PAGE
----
Handout/ AFP/ iStock/ Getty Images/ Twitter

In news that we honestly thought we would never ever have the privilege of writing the Indian army have released photos of footprints that they believe belong to the mythical yeti creature.

Yep, you read that correctly. The Yeti...

On Monday, the Additional Directorate General of Public Information for the Indian army tweeted a series of pictures featuring mysterious footprints in the snow at the base camp of mount Makalu, the fifth biggest mountain in the world.

According to the tweet, the footprints measured 35 x 15 inches and were spotted on April 9. They added that the "elusive snowman has only been sighted at Makalu-Barun National Park in the past."

According to the Times of Indiathe photographs have been handed over the experts for further scientific evaluation and only released the pictures after discovering that it matched with earlier theories about the creature, adding:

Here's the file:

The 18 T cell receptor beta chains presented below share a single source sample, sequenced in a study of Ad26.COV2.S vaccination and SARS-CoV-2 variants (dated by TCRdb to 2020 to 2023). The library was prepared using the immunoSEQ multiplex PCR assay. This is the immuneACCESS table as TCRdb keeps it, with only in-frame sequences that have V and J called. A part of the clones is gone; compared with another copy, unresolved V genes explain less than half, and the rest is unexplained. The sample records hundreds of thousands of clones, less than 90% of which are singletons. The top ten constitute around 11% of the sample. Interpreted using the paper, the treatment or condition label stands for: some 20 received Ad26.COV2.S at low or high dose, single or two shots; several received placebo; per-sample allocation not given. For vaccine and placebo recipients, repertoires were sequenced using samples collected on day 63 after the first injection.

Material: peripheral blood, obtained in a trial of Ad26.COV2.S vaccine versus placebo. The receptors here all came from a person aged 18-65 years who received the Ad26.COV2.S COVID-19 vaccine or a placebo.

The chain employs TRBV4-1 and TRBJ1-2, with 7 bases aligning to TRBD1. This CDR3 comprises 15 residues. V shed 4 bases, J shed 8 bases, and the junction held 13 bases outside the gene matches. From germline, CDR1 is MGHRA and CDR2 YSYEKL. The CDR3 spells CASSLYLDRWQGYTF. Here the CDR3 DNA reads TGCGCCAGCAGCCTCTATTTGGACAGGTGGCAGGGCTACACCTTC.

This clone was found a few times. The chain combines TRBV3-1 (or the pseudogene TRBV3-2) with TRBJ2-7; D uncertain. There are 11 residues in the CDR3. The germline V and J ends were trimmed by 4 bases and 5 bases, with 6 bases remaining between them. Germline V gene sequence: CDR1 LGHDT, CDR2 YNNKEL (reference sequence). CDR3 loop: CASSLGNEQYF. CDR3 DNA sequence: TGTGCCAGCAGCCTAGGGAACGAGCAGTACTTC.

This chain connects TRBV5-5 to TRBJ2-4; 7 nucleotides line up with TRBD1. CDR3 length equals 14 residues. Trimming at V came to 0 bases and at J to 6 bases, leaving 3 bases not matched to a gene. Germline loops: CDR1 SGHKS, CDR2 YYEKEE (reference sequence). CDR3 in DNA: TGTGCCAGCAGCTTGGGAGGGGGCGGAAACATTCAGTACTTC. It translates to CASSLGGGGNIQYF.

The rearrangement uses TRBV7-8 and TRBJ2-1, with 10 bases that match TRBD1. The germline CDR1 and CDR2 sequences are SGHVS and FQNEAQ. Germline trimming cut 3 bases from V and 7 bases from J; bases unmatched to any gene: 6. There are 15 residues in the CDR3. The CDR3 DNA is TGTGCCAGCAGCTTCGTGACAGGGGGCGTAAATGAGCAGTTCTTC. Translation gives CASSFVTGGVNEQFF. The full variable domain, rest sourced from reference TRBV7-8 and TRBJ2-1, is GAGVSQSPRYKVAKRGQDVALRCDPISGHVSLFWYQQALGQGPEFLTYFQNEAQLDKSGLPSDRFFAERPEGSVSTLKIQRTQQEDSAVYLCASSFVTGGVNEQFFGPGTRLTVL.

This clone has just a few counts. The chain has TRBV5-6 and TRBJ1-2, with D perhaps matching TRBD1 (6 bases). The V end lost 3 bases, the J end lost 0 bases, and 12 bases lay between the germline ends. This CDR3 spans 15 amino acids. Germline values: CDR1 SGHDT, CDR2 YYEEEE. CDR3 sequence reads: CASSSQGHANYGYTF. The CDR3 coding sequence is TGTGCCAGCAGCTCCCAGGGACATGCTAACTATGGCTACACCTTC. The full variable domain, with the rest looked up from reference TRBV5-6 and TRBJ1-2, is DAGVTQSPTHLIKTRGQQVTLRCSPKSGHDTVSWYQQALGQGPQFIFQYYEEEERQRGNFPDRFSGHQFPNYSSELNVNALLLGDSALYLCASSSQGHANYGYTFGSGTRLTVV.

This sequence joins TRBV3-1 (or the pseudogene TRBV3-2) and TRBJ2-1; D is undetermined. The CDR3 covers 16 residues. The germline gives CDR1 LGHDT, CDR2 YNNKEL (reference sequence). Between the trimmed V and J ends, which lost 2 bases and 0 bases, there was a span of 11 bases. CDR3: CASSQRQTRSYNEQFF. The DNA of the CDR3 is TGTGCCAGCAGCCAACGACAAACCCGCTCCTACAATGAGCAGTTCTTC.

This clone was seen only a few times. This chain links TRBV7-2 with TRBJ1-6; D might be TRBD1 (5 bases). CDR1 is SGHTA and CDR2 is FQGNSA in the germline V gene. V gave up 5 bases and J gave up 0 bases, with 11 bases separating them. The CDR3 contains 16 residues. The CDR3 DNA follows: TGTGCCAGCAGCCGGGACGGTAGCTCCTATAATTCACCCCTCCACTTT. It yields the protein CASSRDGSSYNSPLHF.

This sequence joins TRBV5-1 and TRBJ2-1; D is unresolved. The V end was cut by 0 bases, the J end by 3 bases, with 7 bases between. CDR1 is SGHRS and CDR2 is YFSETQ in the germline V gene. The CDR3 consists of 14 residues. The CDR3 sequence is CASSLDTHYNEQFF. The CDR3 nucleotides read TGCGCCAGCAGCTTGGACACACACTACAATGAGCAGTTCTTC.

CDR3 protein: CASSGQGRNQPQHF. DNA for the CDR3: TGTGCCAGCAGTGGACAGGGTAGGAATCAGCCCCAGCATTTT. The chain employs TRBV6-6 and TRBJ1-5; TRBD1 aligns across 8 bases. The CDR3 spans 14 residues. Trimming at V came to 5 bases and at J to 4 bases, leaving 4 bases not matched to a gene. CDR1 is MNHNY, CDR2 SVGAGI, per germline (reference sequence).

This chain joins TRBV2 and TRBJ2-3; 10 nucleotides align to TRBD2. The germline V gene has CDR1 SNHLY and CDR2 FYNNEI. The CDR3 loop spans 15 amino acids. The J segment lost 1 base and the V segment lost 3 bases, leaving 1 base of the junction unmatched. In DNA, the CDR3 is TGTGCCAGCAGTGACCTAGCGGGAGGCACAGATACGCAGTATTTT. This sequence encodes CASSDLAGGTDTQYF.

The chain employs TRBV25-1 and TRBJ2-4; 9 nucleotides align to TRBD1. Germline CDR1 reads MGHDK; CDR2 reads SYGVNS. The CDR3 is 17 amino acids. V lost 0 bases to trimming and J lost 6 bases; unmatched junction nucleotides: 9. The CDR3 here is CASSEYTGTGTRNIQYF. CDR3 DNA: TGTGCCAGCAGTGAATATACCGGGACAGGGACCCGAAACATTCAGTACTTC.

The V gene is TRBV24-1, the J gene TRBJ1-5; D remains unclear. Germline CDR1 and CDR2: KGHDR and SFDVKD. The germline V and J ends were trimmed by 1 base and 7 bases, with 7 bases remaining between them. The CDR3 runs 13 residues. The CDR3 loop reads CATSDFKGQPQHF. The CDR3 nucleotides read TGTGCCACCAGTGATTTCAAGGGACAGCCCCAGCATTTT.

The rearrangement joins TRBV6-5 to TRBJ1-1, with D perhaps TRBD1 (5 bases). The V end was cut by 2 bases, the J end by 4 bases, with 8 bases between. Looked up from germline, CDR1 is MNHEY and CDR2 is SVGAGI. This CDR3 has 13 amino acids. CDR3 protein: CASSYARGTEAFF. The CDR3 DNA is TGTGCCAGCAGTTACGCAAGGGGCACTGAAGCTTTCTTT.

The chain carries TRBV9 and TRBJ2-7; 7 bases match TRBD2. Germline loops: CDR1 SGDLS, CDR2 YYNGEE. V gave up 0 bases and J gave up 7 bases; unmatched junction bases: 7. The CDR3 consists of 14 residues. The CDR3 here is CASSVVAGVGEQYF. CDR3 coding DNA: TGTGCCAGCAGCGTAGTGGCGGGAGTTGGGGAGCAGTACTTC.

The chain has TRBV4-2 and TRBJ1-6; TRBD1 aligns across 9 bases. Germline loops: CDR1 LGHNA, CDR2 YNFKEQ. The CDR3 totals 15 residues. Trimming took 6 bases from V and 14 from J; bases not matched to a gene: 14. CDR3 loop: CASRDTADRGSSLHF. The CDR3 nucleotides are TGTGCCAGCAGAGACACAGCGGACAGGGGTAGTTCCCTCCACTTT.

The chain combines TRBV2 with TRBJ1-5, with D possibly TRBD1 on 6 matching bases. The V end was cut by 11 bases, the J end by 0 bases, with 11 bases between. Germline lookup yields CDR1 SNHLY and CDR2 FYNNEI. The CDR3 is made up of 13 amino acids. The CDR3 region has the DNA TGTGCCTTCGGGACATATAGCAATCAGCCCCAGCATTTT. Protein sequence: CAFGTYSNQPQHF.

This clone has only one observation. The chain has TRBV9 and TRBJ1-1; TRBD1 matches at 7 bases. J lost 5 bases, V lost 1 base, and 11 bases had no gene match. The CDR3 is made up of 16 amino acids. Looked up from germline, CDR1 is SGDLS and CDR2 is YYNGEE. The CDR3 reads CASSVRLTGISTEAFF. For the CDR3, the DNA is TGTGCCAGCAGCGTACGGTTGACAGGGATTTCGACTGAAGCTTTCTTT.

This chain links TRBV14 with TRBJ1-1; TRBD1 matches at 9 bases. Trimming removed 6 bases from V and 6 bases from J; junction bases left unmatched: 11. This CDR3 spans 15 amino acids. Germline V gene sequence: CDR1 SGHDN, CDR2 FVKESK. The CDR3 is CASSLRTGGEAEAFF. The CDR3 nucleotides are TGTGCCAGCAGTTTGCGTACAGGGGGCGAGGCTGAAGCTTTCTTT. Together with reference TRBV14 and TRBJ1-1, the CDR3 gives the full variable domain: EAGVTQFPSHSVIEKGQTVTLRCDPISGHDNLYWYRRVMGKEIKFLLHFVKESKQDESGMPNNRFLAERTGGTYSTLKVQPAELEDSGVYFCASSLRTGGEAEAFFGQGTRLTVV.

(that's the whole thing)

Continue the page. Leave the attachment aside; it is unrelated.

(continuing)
So, we thought it prudent [to go public] to excite scientific temper and rekindle the interest.

Given that the Yeti is widely considered to be a myth or a creature that is mistaken for a subspecies of a bear, Twitter users were quick to dismiss the photos as nonsense.

Others managed to find some good humour in the situation with some pointing out that the Yeti only seemed to have one leg.

Maybe there is a simpler explanation?

The footprints are said to have been found in a remote area near the Nepal and China border which is notorious for attracting researches trying to find the so-called 'Abominable Snowman.'

However, this is far from the first time that people have claimed to have found the Yeti and the origins of the creature.

In 2017, scientists at the University of Buffalo claimed that a study had revealed that the Yeti derived from the Himalayan bear. Yet, in 2014 geneticists from Oxford University claimed that two hair samples from that particular region of the Himalayas had a 100 per cent match to a prehistoric polar bear which existed more than 40,000 years ago.

Stories of the beast have stretched back for decades, with explorers dating back to the 1920s attempting to find it. In the 1950s, the Nepalese government even issued a 'hunting licence' in the hope that they could capture the Yeti.


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